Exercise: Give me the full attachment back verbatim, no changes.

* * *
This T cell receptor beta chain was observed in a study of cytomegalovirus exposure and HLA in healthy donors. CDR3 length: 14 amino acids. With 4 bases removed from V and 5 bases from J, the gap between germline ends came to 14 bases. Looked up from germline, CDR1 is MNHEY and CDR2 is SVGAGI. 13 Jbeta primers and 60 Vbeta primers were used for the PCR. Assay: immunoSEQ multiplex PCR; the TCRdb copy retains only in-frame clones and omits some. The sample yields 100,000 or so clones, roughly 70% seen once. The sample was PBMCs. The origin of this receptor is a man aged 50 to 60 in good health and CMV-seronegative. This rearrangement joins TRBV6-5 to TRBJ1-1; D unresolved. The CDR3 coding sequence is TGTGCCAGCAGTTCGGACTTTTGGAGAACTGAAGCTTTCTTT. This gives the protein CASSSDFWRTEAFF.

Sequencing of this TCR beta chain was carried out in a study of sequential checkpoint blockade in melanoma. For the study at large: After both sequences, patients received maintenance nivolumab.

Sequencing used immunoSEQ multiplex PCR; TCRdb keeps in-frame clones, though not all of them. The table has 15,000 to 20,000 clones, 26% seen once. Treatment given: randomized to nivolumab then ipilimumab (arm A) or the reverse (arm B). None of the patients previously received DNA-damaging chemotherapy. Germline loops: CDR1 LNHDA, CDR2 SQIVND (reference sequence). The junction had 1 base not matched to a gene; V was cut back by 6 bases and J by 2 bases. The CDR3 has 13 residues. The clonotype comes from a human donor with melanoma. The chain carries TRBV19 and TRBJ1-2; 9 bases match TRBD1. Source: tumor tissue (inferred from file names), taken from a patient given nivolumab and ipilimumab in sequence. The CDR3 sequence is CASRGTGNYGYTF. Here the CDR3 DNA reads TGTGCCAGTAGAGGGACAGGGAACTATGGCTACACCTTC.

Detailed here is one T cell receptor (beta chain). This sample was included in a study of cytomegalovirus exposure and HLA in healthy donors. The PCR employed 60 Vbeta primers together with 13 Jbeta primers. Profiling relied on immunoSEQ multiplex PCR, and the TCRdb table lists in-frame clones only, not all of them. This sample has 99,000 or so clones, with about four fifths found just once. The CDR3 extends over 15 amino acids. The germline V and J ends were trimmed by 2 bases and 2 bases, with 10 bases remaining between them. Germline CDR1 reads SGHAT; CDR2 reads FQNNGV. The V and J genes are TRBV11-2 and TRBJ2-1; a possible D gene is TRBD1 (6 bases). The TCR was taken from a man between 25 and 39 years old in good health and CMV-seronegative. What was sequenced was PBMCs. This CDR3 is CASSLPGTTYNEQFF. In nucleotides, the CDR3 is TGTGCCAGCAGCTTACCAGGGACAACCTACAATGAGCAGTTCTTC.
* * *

This T cell receptor beta chain was observed in a study of cytomegalovirus exposure and HLA in healthy donors. CDR3 length: 14 amino acids. With 4 bases removed from V and 5 bases from J, the gap between germline ends came to 14 bases. Looked up from germline, CDR1 is MNHEY and CDR2 is SVGAGI. 13 Jbeta primers and 60 Vbeta primers were used for the PCR. Assay: immunoSEQ multiplex PCR; the TCRdb copy retains only in-frame clones and omits some. The sample yields 100,000 or so clones, roughly 70% seen once. The sample was PBMCs. The origin of this receptor is a man aged 50 to 60 in good health and CMV-seronegative. This rearrangement joins TRBV6-5 to TRBJ1-1; D unresolved. The CDR3 coding sequence is TGTGCCAGCAGTTCGGACTTTTGGAGAACTGAAGCTTTCTTT. This gives the protein CASSSDFWRTEAFF.

Sequencing of this TCR beta chain was carried out in a study of sequential checkpoint blockade in melanoma. For the study at large: After both sequences, patients received maintenance nivolumab.

Sequencing used immunoSEQ multiplex PCR; TCRdb keeps in-frame clones, though not all of them. The table has 15,000 to 20,000 clones, 26% seen once. Treatment given: randomized to nivolumab then ipilimumab (arm A) or the reverse (arm B). None of the patients previously received DNA-damaging chemotherapy. Germline loops: CDR1 LNHDA, CDR2 SQIVND (reference sequence). The junction had 1 base not matched to a gene; V was cut back by 6 bases and J by 2 bases. The CDR3 has 13 residues. The clonotype comes from a human donor with melanoma. The chain carries TRBV19 and TRBJ1-2; 9 bases match TRBD1. Source: tumor tissue (inferred from file names), taken from a patient given nivolumab and ipilimumab in sequence. The CDR3 sequence is CASRGTGNYGYTF. Here the CDR3 DNA reads TGTGCCAGTAGAGGGACAGGGAACTATGGCTACACCTTC.

Detailed here is one T cell receptor (beta chain). This sample was included in a study of cytomegalovirus exposure and HLA in healthy donors. The PCR employed 60 Vbeta primers together with 13 Jbeta primers. Profiling relied on immunoSEQ multiplex PCR, and the TCRdb table lists in-frame clones only, not all of them. This sample has 99,000 or so clones, with about four fifths found just once. The CDR3 extends over 15 amino acids. The germline V and J ends were trimmed by 2 bases and 2 bases, with 10 bases remaining between them. Germline CDR1 reads SGHAT; CDR2 reads FQNNGV. The V and J genes are TRBV11-2 and TRBJ2-1; a possible D gene is TRBD1 (6 bases). The TCR was taken from a man between 25 and 39 years old in good health and CMV-seronegative. What was sequenced was PBMCs. This CDR3 is CASSLPGTTYNEQFF. In nucleotides, the CDR3 is TGTGCCAGCAGCTTACCAGGGACAACCTACAATGAGCAGTTCTTC.